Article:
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Rubrecht wins second Moth storytelling contest

  • Blog Post by: Kristin Tillotson
  • February 28, 2013 - 2:36 PM

 

 Ward Rubrecht got the highest score at the second Moth storytelling contest last night at the Amsterdam in St. Paul.            

Love hurts, but storytelling is the best revenge. Several skilled raconteurs proved it Wednesday at the Amsterdam Bar & Hall in downtown St. Paul, where the second of the Moth's Minnesota storySLAMs drew a crowd of 200.

The Moth, a New York-based organization devoted to the craft of storytelling, first became prominent by taping celebrities telling stories. It's now gone national, producing storySLAMS in several cities. The slams here are hosted the last Wednesday of each month by MPR, which airs the Peabody Award-winning "The Moth Story Hour" at 10 p.m. Sundays.

Last month's theme was "secrets," last night's "love hurts."  Part of the event's charm is its mix of randomness and rules; storytellers toss their names into a bag and ten are drawn. Three sets of judges are also picked from the audience. Each performer's story must not go longer than five minutes, a long whistle is blown softly to warn them when time is running out.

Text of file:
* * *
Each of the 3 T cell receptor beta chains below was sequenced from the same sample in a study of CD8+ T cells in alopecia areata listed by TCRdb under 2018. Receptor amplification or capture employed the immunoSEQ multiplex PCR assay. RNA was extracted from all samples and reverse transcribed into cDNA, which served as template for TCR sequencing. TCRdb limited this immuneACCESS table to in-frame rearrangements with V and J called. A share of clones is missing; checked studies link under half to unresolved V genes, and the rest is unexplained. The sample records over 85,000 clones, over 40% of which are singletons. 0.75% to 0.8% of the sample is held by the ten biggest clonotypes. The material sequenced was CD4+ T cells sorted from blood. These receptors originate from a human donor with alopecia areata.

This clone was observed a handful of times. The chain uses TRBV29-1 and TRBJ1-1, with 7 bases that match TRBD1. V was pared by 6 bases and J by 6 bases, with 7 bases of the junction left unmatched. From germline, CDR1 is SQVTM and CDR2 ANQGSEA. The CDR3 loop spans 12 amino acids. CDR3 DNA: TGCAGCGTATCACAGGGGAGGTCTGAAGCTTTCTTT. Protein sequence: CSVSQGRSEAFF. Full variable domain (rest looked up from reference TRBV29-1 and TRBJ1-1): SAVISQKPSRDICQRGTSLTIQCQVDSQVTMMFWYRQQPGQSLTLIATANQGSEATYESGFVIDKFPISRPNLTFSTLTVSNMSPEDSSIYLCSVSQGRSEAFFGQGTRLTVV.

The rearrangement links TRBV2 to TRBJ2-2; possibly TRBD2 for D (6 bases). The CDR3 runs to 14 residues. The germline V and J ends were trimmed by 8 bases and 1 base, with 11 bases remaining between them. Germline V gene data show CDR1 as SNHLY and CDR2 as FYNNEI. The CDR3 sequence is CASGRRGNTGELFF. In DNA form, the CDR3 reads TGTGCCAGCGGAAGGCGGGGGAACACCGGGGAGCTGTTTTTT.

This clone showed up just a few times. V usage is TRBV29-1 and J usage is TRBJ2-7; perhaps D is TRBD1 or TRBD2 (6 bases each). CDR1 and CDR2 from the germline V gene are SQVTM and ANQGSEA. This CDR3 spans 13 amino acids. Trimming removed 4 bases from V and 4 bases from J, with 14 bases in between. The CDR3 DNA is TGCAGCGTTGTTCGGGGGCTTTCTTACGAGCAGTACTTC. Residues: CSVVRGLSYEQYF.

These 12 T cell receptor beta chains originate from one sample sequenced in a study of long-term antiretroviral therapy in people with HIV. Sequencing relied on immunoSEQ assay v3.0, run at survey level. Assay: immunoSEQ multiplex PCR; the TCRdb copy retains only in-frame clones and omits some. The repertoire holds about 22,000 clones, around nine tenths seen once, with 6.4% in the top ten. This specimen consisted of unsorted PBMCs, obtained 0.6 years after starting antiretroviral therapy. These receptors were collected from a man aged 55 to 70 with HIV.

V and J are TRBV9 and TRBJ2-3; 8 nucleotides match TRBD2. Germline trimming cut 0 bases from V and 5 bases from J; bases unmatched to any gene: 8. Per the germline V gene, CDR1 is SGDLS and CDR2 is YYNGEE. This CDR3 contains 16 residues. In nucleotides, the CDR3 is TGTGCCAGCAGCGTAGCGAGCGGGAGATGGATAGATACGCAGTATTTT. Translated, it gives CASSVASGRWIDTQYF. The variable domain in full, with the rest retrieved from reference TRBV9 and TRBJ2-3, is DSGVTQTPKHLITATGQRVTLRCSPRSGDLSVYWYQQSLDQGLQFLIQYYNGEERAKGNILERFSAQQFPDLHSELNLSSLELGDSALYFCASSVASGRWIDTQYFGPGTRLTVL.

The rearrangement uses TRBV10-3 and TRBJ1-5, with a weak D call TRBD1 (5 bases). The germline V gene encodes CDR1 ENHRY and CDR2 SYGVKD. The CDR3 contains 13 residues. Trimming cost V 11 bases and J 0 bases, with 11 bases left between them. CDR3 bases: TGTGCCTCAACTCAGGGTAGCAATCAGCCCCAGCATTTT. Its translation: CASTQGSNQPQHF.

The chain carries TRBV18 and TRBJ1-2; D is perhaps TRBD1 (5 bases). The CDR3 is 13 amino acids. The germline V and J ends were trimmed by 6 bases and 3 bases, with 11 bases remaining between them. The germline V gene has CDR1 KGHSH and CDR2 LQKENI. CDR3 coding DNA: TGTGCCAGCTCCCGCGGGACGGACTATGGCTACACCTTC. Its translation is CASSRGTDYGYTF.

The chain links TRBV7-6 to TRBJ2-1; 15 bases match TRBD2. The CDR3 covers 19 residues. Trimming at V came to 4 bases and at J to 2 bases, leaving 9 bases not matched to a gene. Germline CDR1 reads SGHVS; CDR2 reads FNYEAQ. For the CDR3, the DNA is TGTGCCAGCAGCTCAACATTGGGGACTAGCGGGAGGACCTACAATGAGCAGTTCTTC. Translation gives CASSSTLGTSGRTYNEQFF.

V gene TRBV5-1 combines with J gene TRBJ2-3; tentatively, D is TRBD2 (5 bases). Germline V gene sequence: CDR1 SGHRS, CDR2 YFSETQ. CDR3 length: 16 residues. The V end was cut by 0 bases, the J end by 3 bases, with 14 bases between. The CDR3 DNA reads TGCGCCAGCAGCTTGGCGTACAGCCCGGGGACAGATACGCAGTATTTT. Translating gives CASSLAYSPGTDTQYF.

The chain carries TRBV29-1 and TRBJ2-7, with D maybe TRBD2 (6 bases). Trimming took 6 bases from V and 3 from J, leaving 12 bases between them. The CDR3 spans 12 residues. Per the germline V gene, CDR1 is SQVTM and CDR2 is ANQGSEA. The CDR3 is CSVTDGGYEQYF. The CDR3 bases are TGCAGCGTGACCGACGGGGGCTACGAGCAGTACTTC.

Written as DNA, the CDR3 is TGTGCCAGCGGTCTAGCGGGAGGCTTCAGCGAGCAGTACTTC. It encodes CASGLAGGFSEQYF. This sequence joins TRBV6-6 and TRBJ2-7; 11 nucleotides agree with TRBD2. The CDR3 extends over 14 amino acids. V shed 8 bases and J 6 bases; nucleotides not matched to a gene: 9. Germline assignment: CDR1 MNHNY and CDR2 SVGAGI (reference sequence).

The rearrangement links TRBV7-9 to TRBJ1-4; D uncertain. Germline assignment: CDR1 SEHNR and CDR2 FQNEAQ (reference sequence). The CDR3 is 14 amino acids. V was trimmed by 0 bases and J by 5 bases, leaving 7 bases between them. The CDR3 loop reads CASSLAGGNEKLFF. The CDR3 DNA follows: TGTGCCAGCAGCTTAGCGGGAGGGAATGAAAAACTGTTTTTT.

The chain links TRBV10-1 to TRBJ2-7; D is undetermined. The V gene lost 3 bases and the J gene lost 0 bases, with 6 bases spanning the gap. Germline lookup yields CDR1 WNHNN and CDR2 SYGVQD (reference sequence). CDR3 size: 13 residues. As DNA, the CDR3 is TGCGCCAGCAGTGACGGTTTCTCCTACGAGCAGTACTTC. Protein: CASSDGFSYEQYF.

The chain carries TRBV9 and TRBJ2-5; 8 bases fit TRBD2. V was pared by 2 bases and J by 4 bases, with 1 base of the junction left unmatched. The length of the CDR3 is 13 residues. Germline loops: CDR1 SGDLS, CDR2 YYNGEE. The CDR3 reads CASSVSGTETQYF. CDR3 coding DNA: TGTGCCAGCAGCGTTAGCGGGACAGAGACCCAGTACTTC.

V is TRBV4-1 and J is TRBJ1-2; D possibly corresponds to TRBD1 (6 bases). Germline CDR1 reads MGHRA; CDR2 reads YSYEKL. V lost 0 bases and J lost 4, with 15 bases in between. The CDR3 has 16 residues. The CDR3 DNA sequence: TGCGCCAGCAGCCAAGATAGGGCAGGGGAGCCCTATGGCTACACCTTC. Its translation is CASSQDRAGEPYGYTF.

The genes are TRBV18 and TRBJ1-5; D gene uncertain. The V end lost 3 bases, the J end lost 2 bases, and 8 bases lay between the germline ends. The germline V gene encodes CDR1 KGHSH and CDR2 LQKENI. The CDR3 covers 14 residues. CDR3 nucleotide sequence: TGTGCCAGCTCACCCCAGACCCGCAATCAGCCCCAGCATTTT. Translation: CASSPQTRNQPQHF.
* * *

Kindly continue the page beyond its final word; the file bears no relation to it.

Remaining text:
Host MIke Fotis, who won last month's premiere event with a story about something terrible he did on a plane, gave encouraging feedback to most of the performers.  "I could feel the lightning shaking off your hips," he told Hope Koon, after she recounted her resentful retaliation toward a "candy boyfriend" who two-timed her. 

Ward Rubrecht nailed the highest score with a biting account of bullying. Matt Burgess's creative take on the theme involved stalking a mysterious codger who might have been J.D. Salinger, or not. Leif Walvin from Minot (with the accent to prove it) had us on the edge of our seats when he told of hitching a ride with a creep to reach his lady love.

Though the contestants are chosen by luck of the draw, the deck seemed a bit stacked with a clique of professional or at least very experienced tellers who know each other, like first-up Nancy Donoval, a former national champ whose excellent story about playing the "what-if game" about a lost love during "a dry spell I like to call my 30s" ran the gamut from hilarious to poignant. A few more gutsy amateurs would have made for a better mix, and maybe more will dare to share at the next event on March 27, when the theme will be "detours."

 

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